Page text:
This weekend, I’ll be at Boskone, New England’s longest running science fiction and fantasy convention. Boskone is Feb. 15-17. For more info, visit The Boskone Blog, Twitter, and Facebook, and if you want to join me, register here!
4 pm – The Life Cycle of a Book
Most of us just see the finished product on the shelf. However, there are lots of little (and big) steps associated with getting the book to the store. What’s the life cycle of a book, from submission to publication? It’s not as simple as “the author writes it, then the publisher prints it.” What are the direct, indirect, and associated steps involved in the production and publication process — from editing to marketing, selling, reviewing, reprinting, and more?
4 pm – Social Change and the Speculative World
Speculative fiction prides itself on thinking beyond the box in multiple ways — including socially. However, the real world can have a hard time keeping up. What genre works show how particular social issues can or should be handled? Have any SF/F stories or characters inspired you to take real action?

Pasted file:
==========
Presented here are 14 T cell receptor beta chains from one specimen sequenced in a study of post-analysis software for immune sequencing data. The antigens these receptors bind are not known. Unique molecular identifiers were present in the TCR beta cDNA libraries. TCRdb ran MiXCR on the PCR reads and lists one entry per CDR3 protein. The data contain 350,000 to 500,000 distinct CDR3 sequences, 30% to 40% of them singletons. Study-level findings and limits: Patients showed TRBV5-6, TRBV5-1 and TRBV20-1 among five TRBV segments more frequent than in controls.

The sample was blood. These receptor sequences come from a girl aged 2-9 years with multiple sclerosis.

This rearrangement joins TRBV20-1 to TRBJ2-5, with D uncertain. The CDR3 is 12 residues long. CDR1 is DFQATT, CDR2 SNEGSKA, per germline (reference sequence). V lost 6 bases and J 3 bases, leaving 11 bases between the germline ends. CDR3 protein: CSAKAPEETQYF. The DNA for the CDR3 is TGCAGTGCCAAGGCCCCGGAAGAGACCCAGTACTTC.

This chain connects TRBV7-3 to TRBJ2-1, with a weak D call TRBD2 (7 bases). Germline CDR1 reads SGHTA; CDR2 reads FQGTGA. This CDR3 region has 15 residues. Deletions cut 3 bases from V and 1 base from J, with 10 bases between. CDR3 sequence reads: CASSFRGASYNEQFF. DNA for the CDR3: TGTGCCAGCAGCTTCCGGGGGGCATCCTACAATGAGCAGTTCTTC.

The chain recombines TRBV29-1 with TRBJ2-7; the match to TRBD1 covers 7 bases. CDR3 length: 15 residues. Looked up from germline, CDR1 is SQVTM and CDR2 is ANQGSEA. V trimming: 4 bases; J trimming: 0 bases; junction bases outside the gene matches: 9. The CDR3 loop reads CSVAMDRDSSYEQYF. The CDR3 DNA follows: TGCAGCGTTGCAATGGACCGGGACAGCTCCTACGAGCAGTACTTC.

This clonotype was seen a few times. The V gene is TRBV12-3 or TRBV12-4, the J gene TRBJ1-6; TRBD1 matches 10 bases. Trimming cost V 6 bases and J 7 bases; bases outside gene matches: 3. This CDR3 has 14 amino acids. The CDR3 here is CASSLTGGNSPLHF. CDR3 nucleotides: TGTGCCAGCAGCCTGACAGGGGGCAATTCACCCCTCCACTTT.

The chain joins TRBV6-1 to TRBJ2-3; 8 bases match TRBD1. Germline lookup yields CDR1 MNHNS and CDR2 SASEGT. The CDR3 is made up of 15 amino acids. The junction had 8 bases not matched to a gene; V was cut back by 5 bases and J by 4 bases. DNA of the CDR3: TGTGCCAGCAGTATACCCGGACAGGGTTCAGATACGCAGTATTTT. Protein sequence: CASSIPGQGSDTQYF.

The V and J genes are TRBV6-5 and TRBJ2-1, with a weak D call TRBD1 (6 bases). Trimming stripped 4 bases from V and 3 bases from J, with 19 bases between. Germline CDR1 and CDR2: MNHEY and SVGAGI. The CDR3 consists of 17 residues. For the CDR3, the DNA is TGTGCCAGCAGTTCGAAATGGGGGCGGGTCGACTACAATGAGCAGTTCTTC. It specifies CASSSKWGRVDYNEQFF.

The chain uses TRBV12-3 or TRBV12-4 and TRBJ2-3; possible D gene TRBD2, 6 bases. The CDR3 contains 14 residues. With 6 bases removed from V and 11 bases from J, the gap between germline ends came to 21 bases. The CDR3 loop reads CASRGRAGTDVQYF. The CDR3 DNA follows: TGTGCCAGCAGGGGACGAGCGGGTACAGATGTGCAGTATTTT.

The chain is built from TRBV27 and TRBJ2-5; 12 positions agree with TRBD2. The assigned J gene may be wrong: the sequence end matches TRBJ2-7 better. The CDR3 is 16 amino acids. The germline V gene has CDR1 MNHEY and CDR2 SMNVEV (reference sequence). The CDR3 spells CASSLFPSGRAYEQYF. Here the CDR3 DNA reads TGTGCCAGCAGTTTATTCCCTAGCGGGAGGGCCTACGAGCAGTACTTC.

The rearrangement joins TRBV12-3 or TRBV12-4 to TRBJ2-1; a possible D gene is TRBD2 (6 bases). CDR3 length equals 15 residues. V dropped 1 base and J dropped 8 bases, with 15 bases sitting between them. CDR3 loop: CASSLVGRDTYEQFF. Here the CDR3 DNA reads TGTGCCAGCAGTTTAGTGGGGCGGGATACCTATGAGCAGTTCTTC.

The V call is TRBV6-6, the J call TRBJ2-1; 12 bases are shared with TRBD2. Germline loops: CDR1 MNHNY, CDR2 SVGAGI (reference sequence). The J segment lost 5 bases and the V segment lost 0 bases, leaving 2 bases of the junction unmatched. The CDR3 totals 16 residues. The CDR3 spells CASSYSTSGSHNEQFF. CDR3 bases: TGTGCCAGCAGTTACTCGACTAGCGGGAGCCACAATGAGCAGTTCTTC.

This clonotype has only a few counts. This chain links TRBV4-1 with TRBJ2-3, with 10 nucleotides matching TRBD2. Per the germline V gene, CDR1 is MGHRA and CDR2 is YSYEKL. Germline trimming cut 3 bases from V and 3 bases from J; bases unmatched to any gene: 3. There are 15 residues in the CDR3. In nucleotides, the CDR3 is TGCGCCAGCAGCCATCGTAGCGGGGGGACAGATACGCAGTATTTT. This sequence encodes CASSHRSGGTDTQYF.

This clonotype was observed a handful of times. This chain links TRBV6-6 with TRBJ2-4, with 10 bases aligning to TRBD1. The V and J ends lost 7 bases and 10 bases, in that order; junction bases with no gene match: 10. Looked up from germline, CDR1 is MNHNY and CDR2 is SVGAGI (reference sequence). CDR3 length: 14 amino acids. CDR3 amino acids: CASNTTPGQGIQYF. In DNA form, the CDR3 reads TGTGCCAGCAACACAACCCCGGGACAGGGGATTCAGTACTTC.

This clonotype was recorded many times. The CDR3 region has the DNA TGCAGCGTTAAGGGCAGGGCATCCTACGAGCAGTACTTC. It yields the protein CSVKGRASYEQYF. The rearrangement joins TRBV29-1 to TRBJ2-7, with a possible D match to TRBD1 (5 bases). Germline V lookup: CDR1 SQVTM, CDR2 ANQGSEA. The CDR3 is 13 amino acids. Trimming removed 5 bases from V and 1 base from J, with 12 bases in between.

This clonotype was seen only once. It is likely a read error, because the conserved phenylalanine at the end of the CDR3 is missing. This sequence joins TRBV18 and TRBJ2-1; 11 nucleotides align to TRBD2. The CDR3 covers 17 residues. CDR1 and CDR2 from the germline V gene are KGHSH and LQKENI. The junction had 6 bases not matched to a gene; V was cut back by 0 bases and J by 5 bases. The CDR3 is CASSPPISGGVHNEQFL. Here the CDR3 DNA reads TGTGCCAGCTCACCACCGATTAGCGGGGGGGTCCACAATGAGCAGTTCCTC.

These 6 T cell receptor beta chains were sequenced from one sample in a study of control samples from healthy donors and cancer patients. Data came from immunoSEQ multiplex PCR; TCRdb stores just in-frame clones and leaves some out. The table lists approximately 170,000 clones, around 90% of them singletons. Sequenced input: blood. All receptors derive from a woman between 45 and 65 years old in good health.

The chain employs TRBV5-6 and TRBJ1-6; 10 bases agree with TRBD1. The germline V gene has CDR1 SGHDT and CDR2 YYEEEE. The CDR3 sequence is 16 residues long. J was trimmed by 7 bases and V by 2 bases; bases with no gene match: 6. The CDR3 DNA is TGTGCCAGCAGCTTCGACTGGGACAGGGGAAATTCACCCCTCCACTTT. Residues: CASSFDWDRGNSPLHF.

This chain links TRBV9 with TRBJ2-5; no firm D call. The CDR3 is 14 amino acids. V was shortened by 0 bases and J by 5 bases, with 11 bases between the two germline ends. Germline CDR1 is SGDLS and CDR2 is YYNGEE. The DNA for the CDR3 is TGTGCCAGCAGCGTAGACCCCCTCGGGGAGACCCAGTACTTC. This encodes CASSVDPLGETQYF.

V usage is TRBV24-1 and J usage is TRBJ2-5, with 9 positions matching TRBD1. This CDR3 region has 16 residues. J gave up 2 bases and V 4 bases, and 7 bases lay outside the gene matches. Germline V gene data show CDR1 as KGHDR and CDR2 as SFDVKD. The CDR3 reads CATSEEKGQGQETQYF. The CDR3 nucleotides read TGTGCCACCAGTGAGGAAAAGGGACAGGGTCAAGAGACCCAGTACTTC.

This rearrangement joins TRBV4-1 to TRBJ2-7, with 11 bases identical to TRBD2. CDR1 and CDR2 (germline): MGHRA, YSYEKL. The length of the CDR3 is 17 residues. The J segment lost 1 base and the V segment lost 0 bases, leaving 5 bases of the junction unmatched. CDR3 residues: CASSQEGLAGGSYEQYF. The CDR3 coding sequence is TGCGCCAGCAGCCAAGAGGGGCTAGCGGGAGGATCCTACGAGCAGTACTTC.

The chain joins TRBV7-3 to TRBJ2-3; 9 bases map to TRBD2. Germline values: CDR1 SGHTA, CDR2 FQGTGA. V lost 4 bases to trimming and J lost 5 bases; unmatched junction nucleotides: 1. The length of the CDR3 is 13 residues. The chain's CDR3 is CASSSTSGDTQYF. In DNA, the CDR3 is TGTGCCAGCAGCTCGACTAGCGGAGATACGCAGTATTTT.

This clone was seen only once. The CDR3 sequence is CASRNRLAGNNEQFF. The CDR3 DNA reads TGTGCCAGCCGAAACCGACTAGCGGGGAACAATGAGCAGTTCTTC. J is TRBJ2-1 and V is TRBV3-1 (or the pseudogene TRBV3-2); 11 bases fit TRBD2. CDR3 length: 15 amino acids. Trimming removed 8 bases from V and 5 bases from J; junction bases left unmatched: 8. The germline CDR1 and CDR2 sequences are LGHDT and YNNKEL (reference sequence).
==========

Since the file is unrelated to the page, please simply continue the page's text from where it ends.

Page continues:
5 pm – Flash Fiction Slam
Boskone’s Flash Fiction Slam returns! Be one of eleven (11) writers to compete for the title of The Flash, reading your own original fiction — which must tell a complete tale within a 3-minute period. Our expert panel of judges will score your work, and you automatically lose 10 percent for going over your 3-minute time. You may only read your own work. The reader with the top score wins! Sign up before the con by sending an email to email@example.com for one of eight (8) reading slots on a first-come, first-served basis. Or sign up onsite at Program Ops in the Harbor Foyer for one of three (3) at-con openings. A waiting list will also be available there.
1 pm – Exploring Interactive Fiction 101
Twine. Choice of Games. Sub-Q Magazine. Interactive fiction (IF) has come a long way since the ’70s. Now, IF is having a renaissance, with new tools and platforms that make it more accessible to both writers and fans. But do today’s fans know what IF is? Let’s define it, and then discuss it. Where can you find it? How can a writer break into the field? Is it fair to say that traditionally told stories are for passive readers, but IF is for adventurers?